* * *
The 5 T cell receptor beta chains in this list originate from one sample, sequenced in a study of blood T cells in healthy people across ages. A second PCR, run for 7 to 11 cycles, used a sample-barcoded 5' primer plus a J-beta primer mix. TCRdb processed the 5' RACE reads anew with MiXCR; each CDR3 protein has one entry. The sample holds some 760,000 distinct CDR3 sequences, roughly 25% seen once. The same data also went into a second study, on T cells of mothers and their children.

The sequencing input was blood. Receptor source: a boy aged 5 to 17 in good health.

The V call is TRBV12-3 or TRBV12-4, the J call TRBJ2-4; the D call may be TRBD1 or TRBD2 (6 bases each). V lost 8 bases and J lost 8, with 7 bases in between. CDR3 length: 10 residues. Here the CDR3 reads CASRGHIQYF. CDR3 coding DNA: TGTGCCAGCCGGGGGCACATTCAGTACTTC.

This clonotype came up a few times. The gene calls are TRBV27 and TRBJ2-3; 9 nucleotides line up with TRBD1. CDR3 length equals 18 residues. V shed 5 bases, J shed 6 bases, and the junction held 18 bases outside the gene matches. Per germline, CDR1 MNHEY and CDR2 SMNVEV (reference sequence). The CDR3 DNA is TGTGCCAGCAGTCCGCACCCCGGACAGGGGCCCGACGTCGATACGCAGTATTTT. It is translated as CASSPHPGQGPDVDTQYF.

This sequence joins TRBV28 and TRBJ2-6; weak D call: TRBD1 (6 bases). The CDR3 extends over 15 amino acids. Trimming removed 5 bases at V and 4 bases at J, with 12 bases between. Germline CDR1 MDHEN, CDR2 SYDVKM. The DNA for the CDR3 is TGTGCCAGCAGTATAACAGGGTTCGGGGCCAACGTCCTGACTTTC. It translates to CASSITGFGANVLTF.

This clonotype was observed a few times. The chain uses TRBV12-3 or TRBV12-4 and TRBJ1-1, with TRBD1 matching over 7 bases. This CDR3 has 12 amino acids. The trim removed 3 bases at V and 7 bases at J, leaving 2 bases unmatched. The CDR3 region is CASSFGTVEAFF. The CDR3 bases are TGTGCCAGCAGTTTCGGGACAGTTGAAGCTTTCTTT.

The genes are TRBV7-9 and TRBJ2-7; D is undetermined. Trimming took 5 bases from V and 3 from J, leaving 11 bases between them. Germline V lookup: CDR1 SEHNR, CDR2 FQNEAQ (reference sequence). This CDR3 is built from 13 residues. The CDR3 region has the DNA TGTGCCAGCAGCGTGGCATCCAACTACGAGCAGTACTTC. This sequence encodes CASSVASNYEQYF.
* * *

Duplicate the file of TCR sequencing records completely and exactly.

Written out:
The 5 T cell receptor beta chains in this list originate from one sample, sequenced in a study of blood T cells in healthy people across ages. A second PCR, run for 7 to 11 cycles, used a sample-barcoded 5' primer plus a J-beta primer mix. TCRdb processed the 5' RACE reads anew with MiXCR; each CDR3 protein has one entry. The sample holds some 760,000 distinct CDR3 sequences, roughly 25% seen once. The same data also went into a second study, on T cells of mothers and their children.

The sequencing input was blood. Receptor source: a boy aged 5 to 17 in good health.

The V call is TRBV12-3 or TRBV12-4, the J call TRBJ2-4; the D call may be TRBD1 or TRBD2 (6 bases each). V lost 8 bases and J lost 8, with 7 bases in between. CDR3 length: 10 residues. Here the CDR3 reads CASRGHIQYF. CDR3 coding DNA: TGTGCCAGCCGGGGGCACATTCAGTACTTC.

This clonotype came up a few times. The gene calls are TRBV27 and TRBJ2-3; 9 nucleotides line up with TRBD1. CDR3 length equals 18 residues. V shed 5 bases, J shed 6 bases, and the junction held 18 bases outside the gene matches. Per germline, CDR1 MNHEY and CDR2 SMNVEV (reference sequence). The CDR3 DNA is TGTGCCAGCAGTCCGCACCCCGGACAGGGGCCCGACGTCGATACGCAGTATTTT. It is translated as CASSPHPGQGPDVDTQYF.

This sequence joins TRBV28 and TRBJ2-6; weak D call: TRBD1 (6 bases). The CDR3 extends over 15 amino acids. Trimming removed 5 bases at V and 4 bases at J, with 12 bases between. Germline CDR1 MDHEN, CDR2 SYDVKM. The DNA for the CDR3 is TGTGCCAGCAGTATAACAGGGTTCGGGGCCAACGTCCTGACTTTC. It translates to CASSITGFGANVLTF.

This clonotype was observed a few times. The chain uses TRBV12-3 or TRBV12-4 and TRBJ1-1, with TRBD1 matching over 7 bases. This CDR3 has 12 amino acids. The trim removed 3 bases at V and 7 bases at J, leaving 2 bases unmatched. The CDR3 region is CASSFGTVEAFF. The CDR3 bases are TGTGCCAGCAGTTTCGGGACAGTTGAAGCTTTCTTT.

The genes are TRBV7-9 and TRBJ2-7; D is undetermined. Trimming took 5 bases from V and 3 from J, leaving 11 bases between them. Germline V lookup: CDR1 SEHNR, CDR2 FQNEAQ (reference sequence). This CDR3 is built from 13 residues. The CDR3 region has the DNA TGTGCCAGCAGCGTGGCATCCAACTACGAGCAGTACTTC. This sequence encodes CASSVASNYEQYF.